Stack cooling works by being positioned in a suitable direction according to the wind, building size and the number of air traps necessary to cool the building [31]. In addition, night purge ventilation has been employed in some traditional houses in Iran. This is the result of the circulation of cool night air in interior spaces, reducing the temperature of the inside thermal mass [32]. Bringing the cool night air inside reduces the peak daytime temperature resulting in thermal comfort [33].

Climate and Contextual Studies

To understand how architectural design has contributed to the notion of sustainability in traditional housing in Iran, this study has analysed seven traditional buildings in three cities with similarly hot and dry climatic conditions: Yazd, Esfahan and Kashan.

To understand the behaviour of the houses in hot and dry climate conditions, several assessment criteria have been considered, including building form and orientation, solar access, building materials and openings. All the case studies had internal courtyards, however, the height of the south wall around the courtyard was highest in the Tabatabais, the Laris, the Borojerdis, and the Tosizade houses and lowest in the Samaeeyan, the Zehtab and the Seirafi houses. Also, all houses had large pools in the courtyard and all the liveable rooms around the yard had multiple openings to facilitate natural ventilation. Moreover, all of the houses had summer rooms and winter rooms in the southern, and northern parts of the courtyard respectively. The spaces in most of the houses were similarly arranged and were linearly from south to –north to create minimum exposure to the burning southern sun. However, subtle deviations in this south-to-north orientation were identified in the Tabatabais, and the Zehtab houses.

Table 1 shows the altitude of the sun during the summer solstice for each city.

Table 1. Altitude calculation.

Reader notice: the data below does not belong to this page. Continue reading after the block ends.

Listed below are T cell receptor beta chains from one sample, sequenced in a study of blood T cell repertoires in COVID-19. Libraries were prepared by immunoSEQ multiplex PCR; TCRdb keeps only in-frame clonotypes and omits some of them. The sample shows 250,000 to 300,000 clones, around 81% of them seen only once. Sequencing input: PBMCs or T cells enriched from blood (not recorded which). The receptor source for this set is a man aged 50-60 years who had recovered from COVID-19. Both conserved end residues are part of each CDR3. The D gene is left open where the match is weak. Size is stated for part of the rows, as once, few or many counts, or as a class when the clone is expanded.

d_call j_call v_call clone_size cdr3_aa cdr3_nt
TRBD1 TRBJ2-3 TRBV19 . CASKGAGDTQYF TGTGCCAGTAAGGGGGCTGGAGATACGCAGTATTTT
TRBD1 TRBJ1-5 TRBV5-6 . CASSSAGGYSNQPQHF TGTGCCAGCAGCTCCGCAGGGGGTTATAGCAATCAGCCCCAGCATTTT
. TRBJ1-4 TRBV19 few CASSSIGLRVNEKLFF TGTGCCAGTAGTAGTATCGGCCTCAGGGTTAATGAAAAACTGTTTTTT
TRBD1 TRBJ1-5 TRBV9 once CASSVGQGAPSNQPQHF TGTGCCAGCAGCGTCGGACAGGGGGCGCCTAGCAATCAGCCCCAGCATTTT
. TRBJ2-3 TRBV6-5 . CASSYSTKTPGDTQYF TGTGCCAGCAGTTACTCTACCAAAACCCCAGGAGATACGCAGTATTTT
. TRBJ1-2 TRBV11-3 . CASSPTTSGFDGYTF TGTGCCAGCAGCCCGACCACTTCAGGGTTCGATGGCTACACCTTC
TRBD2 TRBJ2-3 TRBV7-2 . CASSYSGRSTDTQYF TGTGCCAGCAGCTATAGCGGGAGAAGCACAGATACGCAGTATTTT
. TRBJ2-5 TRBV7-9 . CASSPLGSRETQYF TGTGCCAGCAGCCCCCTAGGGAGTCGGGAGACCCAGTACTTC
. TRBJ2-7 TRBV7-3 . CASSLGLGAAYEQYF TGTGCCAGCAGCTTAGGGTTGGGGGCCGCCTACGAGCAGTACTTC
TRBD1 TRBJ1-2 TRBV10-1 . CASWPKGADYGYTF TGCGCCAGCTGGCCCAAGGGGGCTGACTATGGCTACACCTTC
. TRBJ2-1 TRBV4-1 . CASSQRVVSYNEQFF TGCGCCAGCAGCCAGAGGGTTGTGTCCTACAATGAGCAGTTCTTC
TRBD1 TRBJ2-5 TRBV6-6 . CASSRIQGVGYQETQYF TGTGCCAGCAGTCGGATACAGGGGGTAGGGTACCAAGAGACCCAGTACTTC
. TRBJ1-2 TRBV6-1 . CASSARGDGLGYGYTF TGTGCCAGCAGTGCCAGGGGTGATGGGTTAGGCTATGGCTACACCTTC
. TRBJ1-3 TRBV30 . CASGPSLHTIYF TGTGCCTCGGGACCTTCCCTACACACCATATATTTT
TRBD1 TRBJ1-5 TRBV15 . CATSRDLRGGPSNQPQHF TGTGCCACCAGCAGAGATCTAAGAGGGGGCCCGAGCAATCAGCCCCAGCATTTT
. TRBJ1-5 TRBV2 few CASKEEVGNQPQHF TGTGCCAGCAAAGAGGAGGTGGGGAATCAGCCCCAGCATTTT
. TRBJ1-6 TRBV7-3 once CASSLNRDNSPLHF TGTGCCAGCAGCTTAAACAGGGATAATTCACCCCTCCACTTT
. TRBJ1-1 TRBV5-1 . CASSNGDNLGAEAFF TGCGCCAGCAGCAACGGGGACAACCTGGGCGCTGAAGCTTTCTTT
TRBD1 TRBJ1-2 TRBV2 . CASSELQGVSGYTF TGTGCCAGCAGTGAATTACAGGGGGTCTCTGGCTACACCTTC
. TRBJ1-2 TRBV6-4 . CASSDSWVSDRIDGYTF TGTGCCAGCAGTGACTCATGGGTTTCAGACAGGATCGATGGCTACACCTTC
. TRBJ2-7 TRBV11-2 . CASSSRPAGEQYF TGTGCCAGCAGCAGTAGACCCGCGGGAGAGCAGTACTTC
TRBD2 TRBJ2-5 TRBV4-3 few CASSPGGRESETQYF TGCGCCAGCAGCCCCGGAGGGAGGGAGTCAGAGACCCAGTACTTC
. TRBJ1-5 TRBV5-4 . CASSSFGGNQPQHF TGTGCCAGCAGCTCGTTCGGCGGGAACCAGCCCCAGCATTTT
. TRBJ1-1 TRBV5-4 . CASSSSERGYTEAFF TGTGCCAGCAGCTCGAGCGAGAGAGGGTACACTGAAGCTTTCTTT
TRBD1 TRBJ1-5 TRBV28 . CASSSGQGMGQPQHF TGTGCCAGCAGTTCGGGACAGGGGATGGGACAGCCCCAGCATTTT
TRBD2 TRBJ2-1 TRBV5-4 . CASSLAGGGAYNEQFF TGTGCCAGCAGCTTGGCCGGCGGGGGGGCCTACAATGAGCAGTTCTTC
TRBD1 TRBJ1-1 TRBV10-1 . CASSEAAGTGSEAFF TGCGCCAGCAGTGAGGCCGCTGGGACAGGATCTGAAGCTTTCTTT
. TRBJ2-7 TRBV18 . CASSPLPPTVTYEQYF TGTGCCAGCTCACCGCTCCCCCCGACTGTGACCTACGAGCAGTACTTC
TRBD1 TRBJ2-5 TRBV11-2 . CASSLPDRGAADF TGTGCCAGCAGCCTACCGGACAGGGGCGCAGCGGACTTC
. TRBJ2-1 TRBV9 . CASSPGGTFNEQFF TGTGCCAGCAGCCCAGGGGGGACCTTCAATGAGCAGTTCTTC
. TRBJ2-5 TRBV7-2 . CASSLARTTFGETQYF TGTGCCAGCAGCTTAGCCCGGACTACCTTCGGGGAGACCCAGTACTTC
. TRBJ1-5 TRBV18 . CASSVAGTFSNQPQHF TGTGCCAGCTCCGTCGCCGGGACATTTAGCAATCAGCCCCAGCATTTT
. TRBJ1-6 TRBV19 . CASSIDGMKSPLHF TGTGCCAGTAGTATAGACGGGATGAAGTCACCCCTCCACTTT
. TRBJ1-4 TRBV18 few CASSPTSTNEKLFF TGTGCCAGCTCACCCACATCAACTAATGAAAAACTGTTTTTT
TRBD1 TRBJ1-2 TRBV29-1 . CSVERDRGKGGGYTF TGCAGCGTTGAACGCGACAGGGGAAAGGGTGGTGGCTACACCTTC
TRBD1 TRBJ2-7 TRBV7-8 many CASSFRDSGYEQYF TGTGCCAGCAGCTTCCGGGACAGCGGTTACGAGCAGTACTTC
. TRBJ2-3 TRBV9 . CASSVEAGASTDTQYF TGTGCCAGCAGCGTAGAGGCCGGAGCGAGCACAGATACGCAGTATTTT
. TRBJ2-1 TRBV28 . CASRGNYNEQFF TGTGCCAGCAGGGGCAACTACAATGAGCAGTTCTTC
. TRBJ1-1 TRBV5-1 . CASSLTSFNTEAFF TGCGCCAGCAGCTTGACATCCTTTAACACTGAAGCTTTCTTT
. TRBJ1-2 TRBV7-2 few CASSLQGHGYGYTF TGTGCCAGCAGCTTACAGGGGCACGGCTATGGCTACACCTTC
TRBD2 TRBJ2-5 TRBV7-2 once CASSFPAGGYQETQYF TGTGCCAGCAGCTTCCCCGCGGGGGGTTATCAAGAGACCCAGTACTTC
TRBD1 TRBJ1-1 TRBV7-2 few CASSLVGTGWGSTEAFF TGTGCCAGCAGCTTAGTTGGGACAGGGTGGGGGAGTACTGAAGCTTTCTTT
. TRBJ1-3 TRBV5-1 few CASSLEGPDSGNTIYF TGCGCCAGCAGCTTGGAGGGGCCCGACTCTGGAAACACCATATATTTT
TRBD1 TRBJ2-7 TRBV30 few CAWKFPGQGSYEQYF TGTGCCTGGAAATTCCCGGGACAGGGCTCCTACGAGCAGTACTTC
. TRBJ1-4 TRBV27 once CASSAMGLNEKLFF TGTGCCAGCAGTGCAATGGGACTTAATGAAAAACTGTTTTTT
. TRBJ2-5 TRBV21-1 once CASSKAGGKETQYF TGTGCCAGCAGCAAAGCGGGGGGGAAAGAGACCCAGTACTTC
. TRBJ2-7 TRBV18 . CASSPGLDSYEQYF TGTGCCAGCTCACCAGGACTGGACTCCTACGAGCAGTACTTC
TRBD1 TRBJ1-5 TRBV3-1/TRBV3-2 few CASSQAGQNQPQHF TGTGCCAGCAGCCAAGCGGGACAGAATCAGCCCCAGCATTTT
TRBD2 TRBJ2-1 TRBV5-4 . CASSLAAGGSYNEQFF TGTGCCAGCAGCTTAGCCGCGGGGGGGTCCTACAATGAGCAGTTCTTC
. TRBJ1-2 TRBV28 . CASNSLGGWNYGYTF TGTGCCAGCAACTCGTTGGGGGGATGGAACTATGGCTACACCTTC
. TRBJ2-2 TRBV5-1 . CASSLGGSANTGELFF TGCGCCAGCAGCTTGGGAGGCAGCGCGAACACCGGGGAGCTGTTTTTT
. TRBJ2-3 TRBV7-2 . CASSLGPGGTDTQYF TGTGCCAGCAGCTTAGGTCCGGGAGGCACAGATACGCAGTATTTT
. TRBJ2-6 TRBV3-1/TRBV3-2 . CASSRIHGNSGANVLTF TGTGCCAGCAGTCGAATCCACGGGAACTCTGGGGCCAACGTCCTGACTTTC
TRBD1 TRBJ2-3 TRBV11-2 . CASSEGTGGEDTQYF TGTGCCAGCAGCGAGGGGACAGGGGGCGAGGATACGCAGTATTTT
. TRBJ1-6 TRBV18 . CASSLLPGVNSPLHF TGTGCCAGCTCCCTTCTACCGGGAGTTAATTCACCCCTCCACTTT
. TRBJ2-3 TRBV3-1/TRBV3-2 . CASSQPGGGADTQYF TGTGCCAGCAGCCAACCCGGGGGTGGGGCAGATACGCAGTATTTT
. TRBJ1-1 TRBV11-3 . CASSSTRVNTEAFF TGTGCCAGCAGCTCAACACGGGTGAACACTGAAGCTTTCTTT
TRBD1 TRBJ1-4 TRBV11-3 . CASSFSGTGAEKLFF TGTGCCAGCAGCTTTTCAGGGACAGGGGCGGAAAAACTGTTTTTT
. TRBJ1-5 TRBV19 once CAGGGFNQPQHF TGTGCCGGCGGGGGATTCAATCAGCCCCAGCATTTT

The climate studies for this paper were conducted using Climate Consultant, a graphic-based computer program that helps with the analysis and visualisation of the climate data acquired from the closest weather station.

Location: Yazd

The climate analysis indicated that Yazd experiences a significant temperature range between −6 at night in January and +43 during daylight in August (Figure 1). The wind wheel showed that between May and October (during the hot season) in Yazd, the prevailing wind blows from the north-west direction.

Figure 1. Yazd temperature range and wind wheel [4].

The sun shading and dry bulb charts indicate that between June and September (the hottest and driest months) from 10:00 am until 7:00 pm, Yazd faces overheating conditions, with the dry bulb temperature above the comfort range and the relative humidity usually lower than 30%, below the typical comfort range of 30–70% [4].

Figure 2. Sun shading chart, dry bulb temperatures and relative humidity for Yazd [4].
Location: Esfahan and Kashan

Esfahan and Kashan also experience a significant temperature range, from −7 at night in January to +39 during daytime in August. The wind wheel shows that between June and August (the hottest months), the prevailing wind travels from the east and the north-east. Similar to Yazd, Esfahan and Kashan also have dry days with less than 30% relative humidity in summer (Figure 3).

Figure 3. Esfahan and Kashan temperature range and wind wheel [4].

The sun shading chart indicates that between June and September (the hottest and driest months) between 11:00 am and 7:00 pm, Esfahan and Kashan experience overheating conditions, where the dry bulb temperature is above the comfort range and the relative humidity is below the comfort range discussed above (Figure 4).

Figure 4. Sun shading chart, dry bulb temperature and relative humidity for Esfahan and Kashan [4].

To identify and evaluate the sustainable design strategies utilised in these cities, the plans and sections of seven traditional houses were analysed. The researchers also examined the percentage of the building in shade during different times of the day and the relationship of this shade with the architectural design. Other strategies, such as natural ventilation and earth coupling, were also explored to understand the performance of the buildings when the temperature rose above the comfort level.


Shadowing: Solar Access and Solar Radiation

Szokolay (2004) argues that the thermal behaviour of a building has the greatest effect on energy use and sustainability and that solar radiation has the most notable input into buildings that are considered thermal systems with a series of heat inputs and outputs [34]. In order to understand how traditional design in Iranian houses responded to solar radiation to create thermal comfort through shading in hot and dry areas, the shaded area in each house was calculated by considering the solar radiation and access in courtyards during the summer solstice. The shaded area was calculated by multiplying the shadow length by the courtyard width. The shadow length was calculated based on the south wall’s height and the altitude angle of the sun (Figures 5 and 6).